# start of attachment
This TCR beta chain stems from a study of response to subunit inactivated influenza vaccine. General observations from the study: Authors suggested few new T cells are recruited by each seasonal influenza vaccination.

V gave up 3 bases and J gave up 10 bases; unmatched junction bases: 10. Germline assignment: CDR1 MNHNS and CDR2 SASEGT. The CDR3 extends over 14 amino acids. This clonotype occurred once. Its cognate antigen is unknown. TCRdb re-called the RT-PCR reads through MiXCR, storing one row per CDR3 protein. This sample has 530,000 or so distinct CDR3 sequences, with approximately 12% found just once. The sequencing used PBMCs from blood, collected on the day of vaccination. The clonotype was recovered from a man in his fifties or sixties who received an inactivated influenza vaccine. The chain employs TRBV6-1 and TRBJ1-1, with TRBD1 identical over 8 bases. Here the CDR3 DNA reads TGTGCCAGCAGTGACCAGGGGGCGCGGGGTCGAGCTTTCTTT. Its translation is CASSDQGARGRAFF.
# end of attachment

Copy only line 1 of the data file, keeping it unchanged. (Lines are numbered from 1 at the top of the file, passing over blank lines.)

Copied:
This TCR beta chain stems from a study of response to subunit inactivated influenza vaccine. General observations from the study: Authors suggested few new T cells are recruited by each seasonal influenza vaccination.